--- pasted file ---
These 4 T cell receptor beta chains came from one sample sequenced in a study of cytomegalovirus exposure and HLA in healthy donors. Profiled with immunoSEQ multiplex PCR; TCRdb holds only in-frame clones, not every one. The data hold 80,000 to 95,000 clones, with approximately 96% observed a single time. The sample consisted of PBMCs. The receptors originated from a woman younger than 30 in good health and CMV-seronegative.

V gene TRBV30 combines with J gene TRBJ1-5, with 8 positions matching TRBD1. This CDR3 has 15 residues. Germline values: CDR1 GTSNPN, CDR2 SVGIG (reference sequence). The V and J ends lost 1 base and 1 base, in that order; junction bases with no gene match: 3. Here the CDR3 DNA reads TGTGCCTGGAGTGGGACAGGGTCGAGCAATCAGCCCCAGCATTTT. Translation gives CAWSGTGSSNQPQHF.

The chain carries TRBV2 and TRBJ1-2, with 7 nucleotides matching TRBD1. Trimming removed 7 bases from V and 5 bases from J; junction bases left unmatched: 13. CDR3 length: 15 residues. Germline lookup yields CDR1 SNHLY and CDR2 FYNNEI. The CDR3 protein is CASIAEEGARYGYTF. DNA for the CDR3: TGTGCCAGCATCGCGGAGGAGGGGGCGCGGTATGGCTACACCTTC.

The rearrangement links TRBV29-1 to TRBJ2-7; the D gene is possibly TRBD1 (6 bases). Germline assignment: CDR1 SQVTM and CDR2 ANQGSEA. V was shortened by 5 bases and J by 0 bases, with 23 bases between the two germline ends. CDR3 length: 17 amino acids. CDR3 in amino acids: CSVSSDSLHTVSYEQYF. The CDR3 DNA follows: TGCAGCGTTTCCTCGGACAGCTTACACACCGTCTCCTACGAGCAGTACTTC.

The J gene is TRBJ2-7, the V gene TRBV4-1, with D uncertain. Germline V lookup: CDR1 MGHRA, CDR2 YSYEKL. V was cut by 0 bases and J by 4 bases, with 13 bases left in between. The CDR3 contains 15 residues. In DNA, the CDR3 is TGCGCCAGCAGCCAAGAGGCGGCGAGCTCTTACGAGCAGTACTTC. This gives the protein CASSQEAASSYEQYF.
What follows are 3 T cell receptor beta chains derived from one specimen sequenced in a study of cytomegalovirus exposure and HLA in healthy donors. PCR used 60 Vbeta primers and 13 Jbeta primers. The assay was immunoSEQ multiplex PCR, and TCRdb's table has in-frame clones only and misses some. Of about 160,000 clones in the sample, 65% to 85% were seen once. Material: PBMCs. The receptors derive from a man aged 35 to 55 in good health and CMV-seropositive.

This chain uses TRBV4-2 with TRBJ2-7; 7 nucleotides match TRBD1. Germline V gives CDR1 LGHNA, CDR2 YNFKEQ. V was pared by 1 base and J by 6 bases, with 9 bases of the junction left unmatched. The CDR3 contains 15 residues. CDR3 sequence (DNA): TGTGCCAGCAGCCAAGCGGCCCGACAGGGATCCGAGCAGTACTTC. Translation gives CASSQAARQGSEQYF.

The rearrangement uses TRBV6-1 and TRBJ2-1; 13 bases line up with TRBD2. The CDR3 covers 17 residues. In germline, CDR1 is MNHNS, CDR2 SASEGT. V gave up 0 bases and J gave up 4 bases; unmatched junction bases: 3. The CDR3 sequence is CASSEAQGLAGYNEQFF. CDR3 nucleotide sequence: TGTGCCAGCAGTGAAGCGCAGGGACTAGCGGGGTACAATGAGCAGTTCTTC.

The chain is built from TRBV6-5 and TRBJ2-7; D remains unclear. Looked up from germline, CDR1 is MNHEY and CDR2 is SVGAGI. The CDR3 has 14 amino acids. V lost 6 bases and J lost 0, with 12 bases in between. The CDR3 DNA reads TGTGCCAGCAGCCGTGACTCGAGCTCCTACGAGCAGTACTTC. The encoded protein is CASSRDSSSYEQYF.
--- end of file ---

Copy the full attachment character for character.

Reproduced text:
These 4 T cell receptor beta chains came from one sample sequenced in a study of cytomegalovirus exposure and HLA in healthy donors. Profiled with immunoSEQ multiplex PCR; TCRdb holds only in-frame clones, not every one. The data hold 80,000 to 95,000 clones, with approximately 96% observed a single time. The sample consisted of PBMCs. The receptors originated from a woman younger than 30 in good health and CMV-seronegative.

V gene TRBV30 combines with J gene TRBJ1-5, with 8 positions matching TRBD1. This CDR3 has 15 residues. Germline values: CDR1 GTSNPN, CDR2 SVGIG (reference sequence). The V and J ends lost 1 base and 1 base, in that order; junction bases with no gene match: 3. Here the CDR3 DNA reads TGTGCCTGGAGTGGGACAGGGTCGAGCAATCAGCCCCAGCATTTT. Translation gives CAWSGTGSSNQPQHF.

The chain carries TRBV2 and TRBJ1-2, with 7 nucleotides matching TRBD1. Trimming removed 7 bases from V and 5 bases from J; junction bases left unmatched: 13. CDR3 length: 15 residues. Germline lookup yields CDR1 SNHLY and CDR2 FYNNEI. The CDR3 protein is CASIAEEGARYGYTF. DNA for the CDR3: TGTGCCAGCATCGCGGAGGAGGGGGCGCGGTATGGCTACACCTTC.

The rearrangement links TRBV29-1 to TRBJ2-7; the D gene is possibly TRBD1 (6 bases). Germline assignment: CDR1 SQVTM and CDR2 ANQGSEA. V was shortened by 5 bases and J by 0 bases, with 23 bases between the two germline ends. CDR3 length: 17 amino acids. CDR3 in amino acids: CSVSSDSLHTVSYEQYF. The CDR3 DNA follows: TGCAGCGTTTCCTCGGACAGCTTACACACCGTCTCCTACGAGCAGTACTTC.

The J gene is TRBJ2-7, the V gene TRBV4-1, with D uncertain. Germline V lookup: CDR1 MGHRA, CDR2 YSYEKL. V was cut by 0 bases and J by 4 bases, with 13 bases left in between. The CDR3 contains 15 residues. In DNA, the CDR3 is TGCGCCAGCAGCCAAGAGGCGGCGAGCTCTTACGAGCAGTACTTC. This gives the protein CASSQEAASSYEQYF.
What follows are 3 T cell receptor beta chains derived from one specimen sequenced in a study of cytomegalovirus exposure and HLA in healthy donors. PCR used 60 Vbeta primers and 13 Jbeta primers. The assay was immunoSEQ multiplex PCR, and TCRdb's table has in-frame clones only and misses some. Of about 160,000 clones in the sample, 65% to 85% were seen once. Material: PBMCs. The receptors derive from a man aged 35 to 55 in good health and CMV-seropositive.

This chain uses TRBV4-2 with TRBJ2-7; 7 nucleotides match TRBD1. Germline V gives CDR1 LGHNA, CDR2 YNFKEQ. V was pared by 1 base and J by 6 bases, with 9 bases of the junction left unmatched. The CDR3 contains 15 residues. CDR3 sequence (DNA): TGTGCCAGCAGCCAAGCGGCCCGACAGGGATCCGAGCAGTACTTC. Translation gives CASSQAARQGSEQYF.

The rearrangement uses TRBV6-1 and TRBJ2-1; 13 bases line up with TRBD2. The CDR3 covers 17 residues. In germline, CDR1 is MNHNS, CDR2 SASEGT. V gave up 0 bases and J gave up 4 bases; unmatched junction bases: 3. The CDR3 sequence is CASSEAQGLAGYNEQFF. CDR3 nucleotide sequence: TGTGCCAGCAGTGAAGCGCAGGGACTAGCGGGGTACAATGAGCAGTTCTTC.

The chain is built from TRBV6-5 and TRBJ2-7; D remains unclear. Looked up from germline, CDR1 is MNHEY and CDR2 is SVGAGI. The CDR3 has 14 amino acids. V lost 6 bases and J lost 0, with 12 bases in between. The CDR3 DNA reads TGTGCCAGCAGCCGTGACTCGAGCTCCTACGAGCAGTACTTC. The encoded protein is CASSRDSSSYEQYF.